SC upholds the definition of patriotism, quashes sedition case against Vinod Dua

Kulsum Mustafa

Quashing the sedition case against veteran journalist Vinod Dua, by the Supreme Court, and declaring that every journalist is entitled to protection is indeed a judgment that has brought relief, cheer, and hope not just for an individual journalist but to the entire Media fraternity. For Dua and his family, this legal reprieve could not have come at a better time. Fighting severe COVID-19 infection, Dua and his wife are in the hospital for the past few weeks and this news is bound to speed up their healing.

The case against Dua was filed by BJP Himachal Pradesh leader at a police station in Shimla district on May 6, 2020. The charge was that in one of his Youtube news program, he had criticized Prime Minister Narendra Modi . The judgment in the case had been reserved on 6th October 2020.
Incidentally, the case had been filed in Himachal a few hours after the Delhi High Court had stayed any further police action in the FIR filed against Vinod Dua on a police complaint of a Delhi BJP leader.

Thursday’s Supreme Court judgment was based on the citing of Kedarnath Singh landmark Judgment of  1962 on sedition.

The Apex Court ruled that Dua neither incited violence nor attempted to create public disorder, the two prime conditions vital for slapping sedition charges.

As soon as the judgment was announced there was a flood of reaction from all quarters.

Supreme Court advocate, Saif Mehmood, while hailing the judgment said that the Court has through this judgment recognized that the archaic law of sedition cannot be used for political vendetta and to stifle the Fundamental Right of the freedom of speech. The judgment, he said, aims at telling constitutional courts that they cannot remain just mere spectators to the abuse of criminal procedure.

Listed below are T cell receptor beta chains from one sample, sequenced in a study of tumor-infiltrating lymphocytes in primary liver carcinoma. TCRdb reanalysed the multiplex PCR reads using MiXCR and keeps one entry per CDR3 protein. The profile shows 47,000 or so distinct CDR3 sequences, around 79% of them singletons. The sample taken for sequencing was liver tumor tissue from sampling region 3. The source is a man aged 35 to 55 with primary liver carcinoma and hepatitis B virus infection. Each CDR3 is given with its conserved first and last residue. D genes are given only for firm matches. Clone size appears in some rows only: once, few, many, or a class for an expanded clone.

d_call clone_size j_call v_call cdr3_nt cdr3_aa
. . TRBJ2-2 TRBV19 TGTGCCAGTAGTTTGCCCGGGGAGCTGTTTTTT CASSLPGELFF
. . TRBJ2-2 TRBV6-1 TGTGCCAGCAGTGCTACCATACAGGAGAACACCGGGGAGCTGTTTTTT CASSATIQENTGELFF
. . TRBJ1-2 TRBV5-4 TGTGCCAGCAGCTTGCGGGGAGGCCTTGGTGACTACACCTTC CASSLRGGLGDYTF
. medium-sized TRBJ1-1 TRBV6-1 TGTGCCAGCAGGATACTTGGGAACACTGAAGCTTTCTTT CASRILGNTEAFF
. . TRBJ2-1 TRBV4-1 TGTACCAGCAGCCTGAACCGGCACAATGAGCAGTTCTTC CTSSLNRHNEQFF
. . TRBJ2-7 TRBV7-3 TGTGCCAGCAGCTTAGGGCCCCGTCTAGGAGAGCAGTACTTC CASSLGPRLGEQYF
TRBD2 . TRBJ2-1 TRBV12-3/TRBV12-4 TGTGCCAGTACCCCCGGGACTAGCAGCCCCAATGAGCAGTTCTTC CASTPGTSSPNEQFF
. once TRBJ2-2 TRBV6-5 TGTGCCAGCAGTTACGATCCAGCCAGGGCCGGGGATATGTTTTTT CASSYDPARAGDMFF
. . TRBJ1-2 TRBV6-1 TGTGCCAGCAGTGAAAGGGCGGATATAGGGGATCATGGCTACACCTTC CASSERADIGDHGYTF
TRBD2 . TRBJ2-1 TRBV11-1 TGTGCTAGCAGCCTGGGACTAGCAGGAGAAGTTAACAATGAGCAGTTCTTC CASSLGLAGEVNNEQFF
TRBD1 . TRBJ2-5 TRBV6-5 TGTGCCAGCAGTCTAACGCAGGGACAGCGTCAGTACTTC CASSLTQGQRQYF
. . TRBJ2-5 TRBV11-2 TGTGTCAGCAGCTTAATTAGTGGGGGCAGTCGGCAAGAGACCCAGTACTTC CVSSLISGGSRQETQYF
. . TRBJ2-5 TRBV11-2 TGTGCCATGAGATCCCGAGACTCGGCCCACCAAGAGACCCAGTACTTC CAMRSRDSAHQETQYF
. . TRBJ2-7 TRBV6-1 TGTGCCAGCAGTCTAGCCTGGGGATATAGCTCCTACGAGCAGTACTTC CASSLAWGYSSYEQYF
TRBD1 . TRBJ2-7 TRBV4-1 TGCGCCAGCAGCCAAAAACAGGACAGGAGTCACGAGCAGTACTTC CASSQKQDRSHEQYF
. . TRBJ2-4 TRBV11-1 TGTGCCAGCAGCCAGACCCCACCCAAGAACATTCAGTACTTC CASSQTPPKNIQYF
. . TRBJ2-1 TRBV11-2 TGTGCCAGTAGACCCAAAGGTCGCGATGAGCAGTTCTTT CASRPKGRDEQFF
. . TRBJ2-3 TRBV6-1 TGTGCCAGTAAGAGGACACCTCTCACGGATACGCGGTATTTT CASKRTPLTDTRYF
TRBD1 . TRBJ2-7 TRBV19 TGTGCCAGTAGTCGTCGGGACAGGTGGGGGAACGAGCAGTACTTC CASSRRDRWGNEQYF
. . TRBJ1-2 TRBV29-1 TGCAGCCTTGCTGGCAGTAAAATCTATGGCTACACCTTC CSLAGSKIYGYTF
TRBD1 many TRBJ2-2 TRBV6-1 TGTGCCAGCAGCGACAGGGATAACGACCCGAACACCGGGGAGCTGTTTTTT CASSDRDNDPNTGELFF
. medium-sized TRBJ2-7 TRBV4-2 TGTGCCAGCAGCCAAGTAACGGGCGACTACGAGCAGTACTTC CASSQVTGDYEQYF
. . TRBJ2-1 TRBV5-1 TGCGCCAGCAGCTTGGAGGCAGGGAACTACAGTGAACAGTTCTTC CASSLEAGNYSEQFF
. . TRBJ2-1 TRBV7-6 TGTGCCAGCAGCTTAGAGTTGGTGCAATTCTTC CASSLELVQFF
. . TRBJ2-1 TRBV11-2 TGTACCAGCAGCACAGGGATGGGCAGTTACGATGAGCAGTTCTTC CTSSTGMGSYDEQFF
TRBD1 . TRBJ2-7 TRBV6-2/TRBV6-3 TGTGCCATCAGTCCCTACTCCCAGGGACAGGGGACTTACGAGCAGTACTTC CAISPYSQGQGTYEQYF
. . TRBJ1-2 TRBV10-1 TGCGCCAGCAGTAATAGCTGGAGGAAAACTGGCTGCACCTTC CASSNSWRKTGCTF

“The message is clear and loud, Courts must exercise the wide powers conferred on them and  ensure that such malicious attempts are nipped right in the bud,” said Saif, speaking to Siasat on phone.

However, he was disappointed that the court had not imposed cost on the prosecution which permitted and vociferously defended such abuse.
Many journalists also expressed disappointment that Vinod Dua’s second plea in which he had requested that a committee be constituted to verify allegations against journalists before an FIR is lodged was rejected by the Court. Dua had in his petition requested that FIR against journalists with over 10 years of professional experience be only filed after the approval of a duly constituted committee. This will said the plea will ensure that there is no undue harassment of journalists and that they are not dragged into litigation if their writings clashed with the political ideology of the government.
The court however refused this plea and termed it as an encroachment into the legislative domain.

The ruling of India’s Apex Court is being viewed by the global media circle.

Mazhar Farooqui, senior features editor, Gulf News Dubai, though happy at the judgment was apprehensive and concerned about the not so resourceful media persons who have to bear the brunt of writing the truth.

“For a country which ranks 142nd out of the 180 on the World Press Freedom Index, the Judgment springs hope, but it remains to be seen if it will have any bearing on the many journalists languishing in Indian jails on trumped-up charges for doing their jobs honestly,” he said in a telephone conversation from Dubai.

Gyanendra Shukla,  senior electronic media journalist based out of Lucknow. said that the Supreme Court  judgment  is a milestone and one can hope it will help curtail the abuse of the Sedition Act and pave way for a free and fair press and the Fourth Pillar of true democracy.

“We journalists are society’s watchdog and it is our work to criticize wrong government policies, but fear of sedition charges against any journalist will adversely affect the best practices in the media and set a dangerous trend when Media will become just a mouthpiece of government,” he said.